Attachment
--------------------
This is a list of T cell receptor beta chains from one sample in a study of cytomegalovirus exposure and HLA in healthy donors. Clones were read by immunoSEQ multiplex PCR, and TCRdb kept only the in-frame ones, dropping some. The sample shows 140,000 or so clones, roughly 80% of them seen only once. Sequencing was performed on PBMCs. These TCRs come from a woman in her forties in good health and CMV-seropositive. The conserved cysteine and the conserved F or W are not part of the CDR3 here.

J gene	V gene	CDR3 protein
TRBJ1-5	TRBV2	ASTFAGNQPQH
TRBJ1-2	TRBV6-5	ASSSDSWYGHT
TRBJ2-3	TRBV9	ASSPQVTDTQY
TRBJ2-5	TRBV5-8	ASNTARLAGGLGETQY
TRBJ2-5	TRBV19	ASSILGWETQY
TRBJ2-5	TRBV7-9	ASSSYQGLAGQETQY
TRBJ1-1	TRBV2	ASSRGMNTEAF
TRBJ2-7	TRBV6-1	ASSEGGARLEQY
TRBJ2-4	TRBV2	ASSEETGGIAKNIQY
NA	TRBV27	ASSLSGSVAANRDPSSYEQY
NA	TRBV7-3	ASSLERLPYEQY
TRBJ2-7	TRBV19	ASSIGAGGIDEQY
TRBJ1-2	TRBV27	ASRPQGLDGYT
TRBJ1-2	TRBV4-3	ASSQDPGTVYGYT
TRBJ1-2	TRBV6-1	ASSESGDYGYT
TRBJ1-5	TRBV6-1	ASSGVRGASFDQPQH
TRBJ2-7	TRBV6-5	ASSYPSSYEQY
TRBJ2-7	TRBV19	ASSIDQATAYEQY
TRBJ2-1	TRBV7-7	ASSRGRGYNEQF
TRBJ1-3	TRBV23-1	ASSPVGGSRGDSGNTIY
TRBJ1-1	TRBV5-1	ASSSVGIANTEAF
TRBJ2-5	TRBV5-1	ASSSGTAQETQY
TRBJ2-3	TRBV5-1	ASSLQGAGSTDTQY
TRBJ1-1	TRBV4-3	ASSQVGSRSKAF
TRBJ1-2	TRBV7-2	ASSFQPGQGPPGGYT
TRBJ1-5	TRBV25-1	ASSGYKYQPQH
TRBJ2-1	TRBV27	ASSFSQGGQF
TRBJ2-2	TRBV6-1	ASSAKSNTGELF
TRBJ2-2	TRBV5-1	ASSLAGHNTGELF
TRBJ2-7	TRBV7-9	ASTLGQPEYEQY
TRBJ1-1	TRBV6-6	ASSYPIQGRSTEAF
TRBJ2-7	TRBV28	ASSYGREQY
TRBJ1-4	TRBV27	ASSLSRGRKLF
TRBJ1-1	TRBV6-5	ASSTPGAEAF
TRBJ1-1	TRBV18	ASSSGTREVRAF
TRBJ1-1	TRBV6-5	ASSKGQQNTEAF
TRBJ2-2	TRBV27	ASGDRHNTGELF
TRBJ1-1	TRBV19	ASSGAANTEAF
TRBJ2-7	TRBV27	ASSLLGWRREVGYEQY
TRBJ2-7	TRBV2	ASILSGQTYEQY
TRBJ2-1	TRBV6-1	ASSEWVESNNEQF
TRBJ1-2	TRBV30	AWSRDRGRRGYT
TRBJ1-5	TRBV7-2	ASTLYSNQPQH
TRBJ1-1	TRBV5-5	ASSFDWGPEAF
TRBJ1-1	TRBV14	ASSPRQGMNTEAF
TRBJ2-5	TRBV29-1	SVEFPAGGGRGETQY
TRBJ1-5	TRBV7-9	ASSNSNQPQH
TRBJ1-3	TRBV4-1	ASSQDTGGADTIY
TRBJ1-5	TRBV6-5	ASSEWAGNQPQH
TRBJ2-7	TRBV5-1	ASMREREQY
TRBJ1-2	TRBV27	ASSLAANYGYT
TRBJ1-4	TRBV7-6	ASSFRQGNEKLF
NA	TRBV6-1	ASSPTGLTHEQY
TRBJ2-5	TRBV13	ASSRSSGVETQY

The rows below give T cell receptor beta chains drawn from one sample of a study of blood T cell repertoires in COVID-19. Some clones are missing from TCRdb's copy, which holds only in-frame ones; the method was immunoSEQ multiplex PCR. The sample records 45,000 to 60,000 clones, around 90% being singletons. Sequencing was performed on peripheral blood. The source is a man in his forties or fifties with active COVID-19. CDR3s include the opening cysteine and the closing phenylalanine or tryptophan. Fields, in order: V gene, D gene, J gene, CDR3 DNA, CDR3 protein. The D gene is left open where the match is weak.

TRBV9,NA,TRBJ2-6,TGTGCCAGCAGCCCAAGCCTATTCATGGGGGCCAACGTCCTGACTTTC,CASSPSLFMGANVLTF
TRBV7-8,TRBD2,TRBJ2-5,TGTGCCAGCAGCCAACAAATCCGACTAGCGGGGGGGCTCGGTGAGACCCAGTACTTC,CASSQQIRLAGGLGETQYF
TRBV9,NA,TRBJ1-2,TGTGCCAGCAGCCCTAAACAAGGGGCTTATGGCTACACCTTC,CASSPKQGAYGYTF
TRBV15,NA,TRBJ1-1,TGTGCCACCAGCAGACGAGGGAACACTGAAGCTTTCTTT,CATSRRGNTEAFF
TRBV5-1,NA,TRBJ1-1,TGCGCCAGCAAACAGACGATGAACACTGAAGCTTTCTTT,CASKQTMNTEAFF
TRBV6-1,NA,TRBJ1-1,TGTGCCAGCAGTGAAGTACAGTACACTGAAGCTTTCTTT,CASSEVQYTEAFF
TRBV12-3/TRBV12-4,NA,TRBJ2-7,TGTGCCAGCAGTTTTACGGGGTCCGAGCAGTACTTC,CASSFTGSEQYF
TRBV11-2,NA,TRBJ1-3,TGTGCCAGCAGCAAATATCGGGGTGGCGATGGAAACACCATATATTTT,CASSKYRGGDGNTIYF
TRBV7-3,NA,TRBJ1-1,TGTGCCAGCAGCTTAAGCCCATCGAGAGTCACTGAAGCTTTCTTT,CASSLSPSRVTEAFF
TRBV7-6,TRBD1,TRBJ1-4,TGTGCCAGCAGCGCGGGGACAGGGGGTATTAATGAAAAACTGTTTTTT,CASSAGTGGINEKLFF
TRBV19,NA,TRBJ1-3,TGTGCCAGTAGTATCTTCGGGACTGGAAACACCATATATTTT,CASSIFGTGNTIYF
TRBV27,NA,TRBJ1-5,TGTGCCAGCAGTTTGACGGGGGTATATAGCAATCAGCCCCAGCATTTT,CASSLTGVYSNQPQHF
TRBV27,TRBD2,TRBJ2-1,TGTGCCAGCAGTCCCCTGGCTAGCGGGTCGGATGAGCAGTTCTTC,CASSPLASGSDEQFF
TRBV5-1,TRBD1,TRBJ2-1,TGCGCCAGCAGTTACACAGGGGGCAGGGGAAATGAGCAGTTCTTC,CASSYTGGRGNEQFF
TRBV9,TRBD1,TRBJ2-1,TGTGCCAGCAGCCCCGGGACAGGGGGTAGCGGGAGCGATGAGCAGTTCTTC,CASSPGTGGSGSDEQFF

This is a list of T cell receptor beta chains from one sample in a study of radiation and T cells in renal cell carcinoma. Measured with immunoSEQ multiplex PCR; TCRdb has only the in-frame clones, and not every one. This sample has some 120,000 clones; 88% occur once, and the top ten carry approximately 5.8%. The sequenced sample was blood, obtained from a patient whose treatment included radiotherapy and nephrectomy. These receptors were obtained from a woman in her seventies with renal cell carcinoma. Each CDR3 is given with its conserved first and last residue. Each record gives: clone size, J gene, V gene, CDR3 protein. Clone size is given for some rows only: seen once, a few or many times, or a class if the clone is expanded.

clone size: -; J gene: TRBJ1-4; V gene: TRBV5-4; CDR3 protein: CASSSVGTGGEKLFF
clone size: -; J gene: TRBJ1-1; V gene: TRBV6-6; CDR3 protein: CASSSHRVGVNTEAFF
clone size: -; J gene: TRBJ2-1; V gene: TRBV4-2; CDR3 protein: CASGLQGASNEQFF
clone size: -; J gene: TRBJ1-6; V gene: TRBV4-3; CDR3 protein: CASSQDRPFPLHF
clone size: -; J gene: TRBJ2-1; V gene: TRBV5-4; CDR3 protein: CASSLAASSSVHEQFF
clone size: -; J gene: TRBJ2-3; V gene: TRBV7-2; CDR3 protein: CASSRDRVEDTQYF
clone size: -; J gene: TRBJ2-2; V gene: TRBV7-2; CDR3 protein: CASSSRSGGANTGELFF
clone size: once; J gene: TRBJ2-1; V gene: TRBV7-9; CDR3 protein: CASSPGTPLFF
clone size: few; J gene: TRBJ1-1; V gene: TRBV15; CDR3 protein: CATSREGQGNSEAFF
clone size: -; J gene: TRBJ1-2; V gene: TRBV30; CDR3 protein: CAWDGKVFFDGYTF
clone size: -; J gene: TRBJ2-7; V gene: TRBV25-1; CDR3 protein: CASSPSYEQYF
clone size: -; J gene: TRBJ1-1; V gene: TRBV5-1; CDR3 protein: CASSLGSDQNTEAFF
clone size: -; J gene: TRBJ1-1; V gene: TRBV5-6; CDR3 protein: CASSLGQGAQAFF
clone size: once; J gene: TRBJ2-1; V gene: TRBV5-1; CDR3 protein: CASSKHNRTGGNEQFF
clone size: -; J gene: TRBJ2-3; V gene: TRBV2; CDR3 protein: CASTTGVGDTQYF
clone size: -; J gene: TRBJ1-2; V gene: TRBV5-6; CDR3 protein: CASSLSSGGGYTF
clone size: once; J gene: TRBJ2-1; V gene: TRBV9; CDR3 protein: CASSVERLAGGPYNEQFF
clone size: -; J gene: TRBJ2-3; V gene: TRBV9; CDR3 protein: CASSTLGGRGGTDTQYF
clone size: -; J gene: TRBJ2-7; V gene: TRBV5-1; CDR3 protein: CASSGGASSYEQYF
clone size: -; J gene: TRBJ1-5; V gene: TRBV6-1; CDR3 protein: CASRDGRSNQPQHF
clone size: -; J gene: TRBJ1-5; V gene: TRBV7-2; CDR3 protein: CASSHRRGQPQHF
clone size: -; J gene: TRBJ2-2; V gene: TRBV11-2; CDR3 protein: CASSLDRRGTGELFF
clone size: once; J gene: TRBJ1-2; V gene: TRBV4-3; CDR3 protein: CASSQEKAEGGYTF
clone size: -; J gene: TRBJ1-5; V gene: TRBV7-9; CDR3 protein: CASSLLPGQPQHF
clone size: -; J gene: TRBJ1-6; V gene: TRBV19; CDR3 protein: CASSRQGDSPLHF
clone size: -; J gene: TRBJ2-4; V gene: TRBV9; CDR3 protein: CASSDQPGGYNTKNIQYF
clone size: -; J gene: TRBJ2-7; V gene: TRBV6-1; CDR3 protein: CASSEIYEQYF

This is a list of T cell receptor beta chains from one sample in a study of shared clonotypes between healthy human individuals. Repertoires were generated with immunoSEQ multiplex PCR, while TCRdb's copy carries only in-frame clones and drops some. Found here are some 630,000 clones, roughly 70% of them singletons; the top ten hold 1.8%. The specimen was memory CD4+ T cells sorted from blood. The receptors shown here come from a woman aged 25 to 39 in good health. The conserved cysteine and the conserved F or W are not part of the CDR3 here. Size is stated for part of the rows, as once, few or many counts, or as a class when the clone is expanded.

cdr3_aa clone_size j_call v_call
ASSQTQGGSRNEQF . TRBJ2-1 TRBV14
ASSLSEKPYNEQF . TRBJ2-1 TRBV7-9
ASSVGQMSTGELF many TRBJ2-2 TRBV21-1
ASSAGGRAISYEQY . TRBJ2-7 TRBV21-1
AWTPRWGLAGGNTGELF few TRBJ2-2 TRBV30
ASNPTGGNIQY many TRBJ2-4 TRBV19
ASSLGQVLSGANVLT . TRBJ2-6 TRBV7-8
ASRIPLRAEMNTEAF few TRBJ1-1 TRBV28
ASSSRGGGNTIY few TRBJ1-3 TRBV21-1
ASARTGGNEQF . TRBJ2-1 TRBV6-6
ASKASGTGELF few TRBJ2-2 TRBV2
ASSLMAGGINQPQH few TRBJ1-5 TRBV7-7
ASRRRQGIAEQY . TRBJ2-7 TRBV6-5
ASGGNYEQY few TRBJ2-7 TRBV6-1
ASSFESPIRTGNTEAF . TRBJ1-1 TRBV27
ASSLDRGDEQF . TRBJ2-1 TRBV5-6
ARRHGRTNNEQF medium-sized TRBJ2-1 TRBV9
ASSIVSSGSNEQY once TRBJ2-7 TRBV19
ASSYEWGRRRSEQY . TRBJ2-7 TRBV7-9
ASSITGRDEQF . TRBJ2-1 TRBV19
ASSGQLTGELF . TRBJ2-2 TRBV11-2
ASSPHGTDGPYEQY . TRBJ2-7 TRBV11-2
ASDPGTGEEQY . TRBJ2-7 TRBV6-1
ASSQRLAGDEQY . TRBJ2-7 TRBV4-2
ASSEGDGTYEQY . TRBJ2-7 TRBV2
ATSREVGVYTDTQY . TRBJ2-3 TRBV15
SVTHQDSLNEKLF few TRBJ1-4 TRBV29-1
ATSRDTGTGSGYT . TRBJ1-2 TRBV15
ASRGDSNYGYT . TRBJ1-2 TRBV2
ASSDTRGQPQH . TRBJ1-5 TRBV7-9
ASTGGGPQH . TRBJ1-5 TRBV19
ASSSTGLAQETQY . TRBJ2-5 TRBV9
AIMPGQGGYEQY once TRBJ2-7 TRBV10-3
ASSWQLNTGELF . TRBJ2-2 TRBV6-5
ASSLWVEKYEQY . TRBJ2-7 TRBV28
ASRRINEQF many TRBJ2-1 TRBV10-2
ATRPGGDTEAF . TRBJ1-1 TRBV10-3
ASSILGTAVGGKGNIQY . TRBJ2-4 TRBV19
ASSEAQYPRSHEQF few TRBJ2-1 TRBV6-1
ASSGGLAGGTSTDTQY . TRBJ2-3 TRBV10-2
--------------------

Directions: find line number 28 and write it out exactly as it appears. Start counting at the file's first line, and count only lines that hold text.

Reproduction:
TRBJ1-5	TRBV25-1	ASSGYKYQPQH